Field educator taught first graders about the differences between mammals and fish; the unique characteristics of the Pacific Gray Whale in comparison with other whales; and the similarities humans share with other mammals like whales
Elementary students in Woodland learned about Pacific Gray Whales, one of the species native to the Pacific Northwest, with in-classroom lessons, hands-on activities, and experiments taught by Field Educator Kelly McKenzie from the Columbia River Maritime Museum.
McKenzie taught first graders about the differences between mammals and fish; the unique characteristics of the Pacific Gray Whale in comparison with other whales; and the similarities humans share with other mammals like whales. After the lesson, students were to examine a variety of different whale bones including rib bones and vertebrae, as well as touch and feel a piece of baleen, the filter-feeding system some whales, like the Pacific Gray Whale, have in their mouths instead of teeth.
Pacific Gray Whales swim to the ocean bottom, suck in a huge amount of mud and water, and use their baleen to filter out small shrimp-like creatures called krill. “The average Pacific Gray Whale, which weighs between 60,000 to 80,000 and can be the size of a school bus, eats 2,500 krill each day,” explained McKenzie.
After examining bones and baleen in small groups, students engaged in an experiment to experience first-hand how a whale’s fat, called “blubber,” insulates the giant creatures against the extreme cold temperatures they experience in different parts of the oceans they inhabit. McKenzie had students put their bare arms in a cooler with ice water, roughly the same temperature as many of the oceans where whales live, for ten seconds. Then, students put their arms back into the water, but this time in bags filled with vegetable shortening which simulated how blubber keeps whales warm. Students were surprised by exactly how effective fat works as an insulator against cold.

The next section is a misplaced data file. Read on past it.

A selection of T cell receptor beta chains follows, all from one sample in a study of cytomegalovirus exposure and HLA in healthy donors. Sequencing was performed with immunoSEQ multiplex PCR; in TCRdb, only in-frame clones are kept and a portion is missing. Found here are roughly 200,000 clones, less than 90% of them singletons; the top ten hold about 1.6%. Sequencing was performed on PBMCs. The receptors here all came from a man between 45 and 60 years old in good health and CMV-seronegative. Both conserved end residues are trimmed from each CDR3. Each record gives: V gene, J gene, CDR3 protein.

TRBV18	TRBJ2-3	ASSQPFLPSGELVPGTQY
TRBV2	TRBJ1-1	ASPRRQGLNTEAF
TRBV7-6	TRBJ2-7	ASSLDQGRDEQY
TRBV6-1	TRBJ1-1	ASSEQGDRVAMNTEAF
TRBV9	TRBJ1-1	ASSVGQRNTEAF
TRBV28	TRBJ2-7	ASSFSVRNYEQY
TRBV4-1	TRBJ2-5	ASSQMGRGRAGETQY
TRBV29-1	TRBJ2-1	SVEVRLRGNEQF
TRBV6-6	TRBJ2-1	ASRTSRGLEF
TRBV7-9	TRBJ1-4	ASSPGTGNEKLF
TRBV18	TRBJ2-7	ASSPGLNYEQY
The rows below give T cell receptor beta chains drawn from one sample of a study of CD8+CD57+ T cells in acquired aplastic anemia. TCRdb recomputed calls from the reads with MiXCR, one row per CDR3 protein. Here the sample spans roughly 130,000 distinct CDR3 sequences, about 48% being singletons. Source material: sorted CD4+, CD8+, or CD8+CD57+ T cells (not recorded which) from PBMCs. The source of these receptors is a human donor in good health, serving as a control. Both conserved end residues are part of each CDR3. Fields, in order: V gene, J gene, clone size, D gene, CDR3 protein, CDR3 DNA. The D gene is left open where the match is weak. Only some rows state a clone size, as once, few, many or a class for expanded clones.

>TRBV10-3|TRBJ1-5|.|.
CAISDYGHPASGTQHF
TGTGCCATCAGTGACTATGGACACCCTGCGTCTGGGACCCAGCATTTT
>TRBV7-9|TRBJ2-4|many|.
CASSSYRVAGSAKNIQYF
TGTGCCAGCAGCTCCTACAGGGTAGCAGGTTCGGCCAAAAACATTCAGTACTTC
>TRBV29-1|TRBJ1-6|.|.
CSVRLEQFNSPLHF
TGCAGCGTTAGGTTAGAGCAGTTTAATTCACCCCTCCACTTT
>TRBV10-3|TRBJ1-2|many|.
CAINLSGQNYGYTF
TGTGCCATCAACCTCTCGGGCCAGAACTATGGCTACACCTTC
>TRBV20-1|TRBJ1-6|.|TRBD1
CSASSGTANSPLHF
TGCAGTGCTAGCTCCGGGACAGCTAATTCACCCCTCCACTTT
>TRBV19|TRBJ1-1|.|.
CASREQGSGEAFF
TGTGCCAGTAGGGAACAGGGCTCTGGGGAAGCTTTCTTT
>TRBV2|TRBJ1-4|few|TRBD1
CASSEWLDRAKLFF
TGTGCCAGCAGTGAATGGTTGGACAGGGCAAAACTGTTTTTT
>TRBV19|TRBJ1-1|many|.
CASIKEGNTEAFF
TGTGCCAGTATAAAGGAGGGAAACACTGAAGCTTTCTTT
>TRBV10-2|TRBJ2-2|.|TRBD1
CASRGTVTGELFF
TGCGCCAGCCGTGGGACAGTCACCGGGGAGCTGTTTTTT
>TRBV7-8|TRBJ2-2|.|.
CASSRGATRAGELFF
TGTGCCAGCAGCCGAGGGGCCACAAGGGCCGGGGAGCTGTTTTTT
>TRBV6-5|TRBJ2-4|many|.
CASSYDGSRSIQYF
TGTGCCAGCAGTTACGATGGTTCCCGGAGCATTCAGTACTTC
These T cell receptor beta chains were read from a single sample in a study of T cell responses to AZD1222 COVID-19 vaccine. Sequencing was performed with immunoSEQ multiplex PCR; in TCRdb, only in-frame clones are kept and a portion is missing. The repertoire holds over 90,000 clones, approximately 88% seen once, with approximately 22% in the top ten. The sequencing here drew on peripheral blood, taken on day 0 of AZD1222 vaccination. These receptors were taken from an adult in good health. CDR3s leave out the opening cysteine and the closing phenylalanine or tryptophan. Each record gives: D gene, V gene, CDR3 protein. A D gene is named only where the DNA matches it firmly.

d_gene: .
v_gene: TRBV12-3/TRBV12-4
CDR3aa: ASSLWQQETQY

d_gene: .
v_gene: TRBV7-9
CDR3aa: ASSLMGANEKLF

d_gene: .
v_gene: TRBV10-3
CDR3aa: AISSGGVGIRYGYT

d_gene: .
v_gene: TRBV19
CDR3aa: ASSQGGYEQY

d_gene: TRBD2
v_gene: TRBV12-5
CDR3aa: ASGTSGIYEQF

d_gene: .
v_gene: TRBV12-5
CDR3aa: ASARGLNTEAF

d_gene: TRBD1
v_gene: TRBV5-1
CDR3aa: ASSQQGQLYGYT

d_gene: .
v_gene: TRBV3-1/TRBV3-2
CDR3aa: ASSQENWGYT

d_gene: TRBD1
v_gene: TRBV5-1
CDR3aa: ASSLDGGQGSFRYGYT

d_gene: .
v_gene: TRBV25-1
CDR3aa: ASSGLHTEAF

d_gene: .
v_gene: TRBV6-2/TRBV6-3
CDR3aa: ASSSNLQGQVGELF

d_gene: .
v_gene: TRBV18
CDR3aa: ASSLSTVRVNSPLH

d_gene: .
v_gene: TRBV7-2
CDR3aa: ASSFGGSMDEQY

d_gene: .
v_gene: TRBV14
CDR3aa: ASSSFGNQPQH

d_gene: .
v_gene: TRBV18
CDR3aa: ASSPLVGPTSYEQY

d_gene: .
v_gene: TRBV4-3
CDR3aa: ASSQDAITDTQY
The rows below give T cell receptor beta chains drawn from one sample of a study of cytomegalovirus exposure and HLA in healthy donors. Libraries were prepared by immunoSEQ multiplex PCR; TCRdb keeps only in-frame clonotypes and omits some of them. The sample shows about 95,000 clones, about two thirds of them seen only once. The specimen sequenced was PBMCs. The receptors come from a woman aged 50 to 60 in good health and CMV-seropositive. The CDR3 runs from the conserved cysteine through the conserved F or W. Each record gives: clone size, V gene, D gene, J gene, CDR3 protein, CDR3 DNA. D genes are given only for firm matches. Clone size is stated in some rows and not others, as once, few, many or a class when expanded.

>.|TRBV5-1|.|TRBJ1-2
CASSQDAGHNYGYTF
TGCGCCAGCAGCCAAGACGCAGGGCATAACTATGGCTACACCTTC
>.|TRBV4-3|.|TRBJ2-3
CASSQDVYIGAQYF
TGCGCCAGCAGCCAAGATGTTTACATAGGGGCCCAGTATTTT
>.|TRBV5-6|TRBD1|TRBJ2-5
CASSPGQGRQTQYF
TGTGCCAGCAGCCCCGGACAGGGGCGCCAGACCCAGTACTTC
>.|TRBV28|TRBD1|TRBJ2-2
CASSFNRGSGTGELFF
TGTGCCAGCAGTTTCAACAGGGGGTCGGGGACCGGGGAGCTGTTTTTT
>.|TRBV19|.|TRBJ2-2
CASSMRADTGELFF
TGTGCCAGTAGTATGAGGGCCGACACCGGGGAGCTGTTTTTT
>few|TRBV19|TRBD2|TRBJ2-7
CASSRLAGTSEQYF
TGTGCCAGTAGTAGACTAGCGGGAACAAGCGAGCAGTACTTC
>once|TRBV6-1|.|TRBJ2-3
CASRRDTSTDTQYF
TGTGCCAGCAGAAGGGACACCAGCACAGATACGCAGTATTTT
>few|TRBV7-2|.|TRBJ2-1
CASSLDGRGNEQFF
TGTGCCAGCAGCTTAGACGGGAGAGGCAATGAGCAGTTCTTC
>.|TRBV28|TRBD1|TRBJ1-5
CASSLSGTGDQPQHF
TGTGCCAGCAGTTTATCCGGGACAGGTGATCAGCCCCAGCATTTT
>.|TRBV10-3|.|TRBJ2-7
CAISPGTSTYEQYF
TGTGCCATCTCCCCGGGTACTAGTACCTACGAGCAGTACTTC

For McKenzie, education was somewhat of a family business as both of her parents were educators. “I spent my life in their classrooms, so it was natural for me to start a career in the same field,” she said. “For me, I love how every day is so different since I have to change my lessons depending on each grade level, and my favorite part is engaging and teaching students about important maritime topics.”
About the Museum in the Schools Program
The Columbia River Maritime Museum’s Museum in the Schools program offers several different presentations supporting Common Core and Next Generation Science Standards for students in grades K-5. The programs and materials are provided free-of-cost to elementary schools across Oregon and Washington. To learn more about the program, visit the museum’s website at www.crmm.org.
Learn more about how Woodland Public Schools educates students and serves the community, by visiting the dedicated news webpage at www.woodlandschools.org/news/wsd
Information provided by Woodland School District.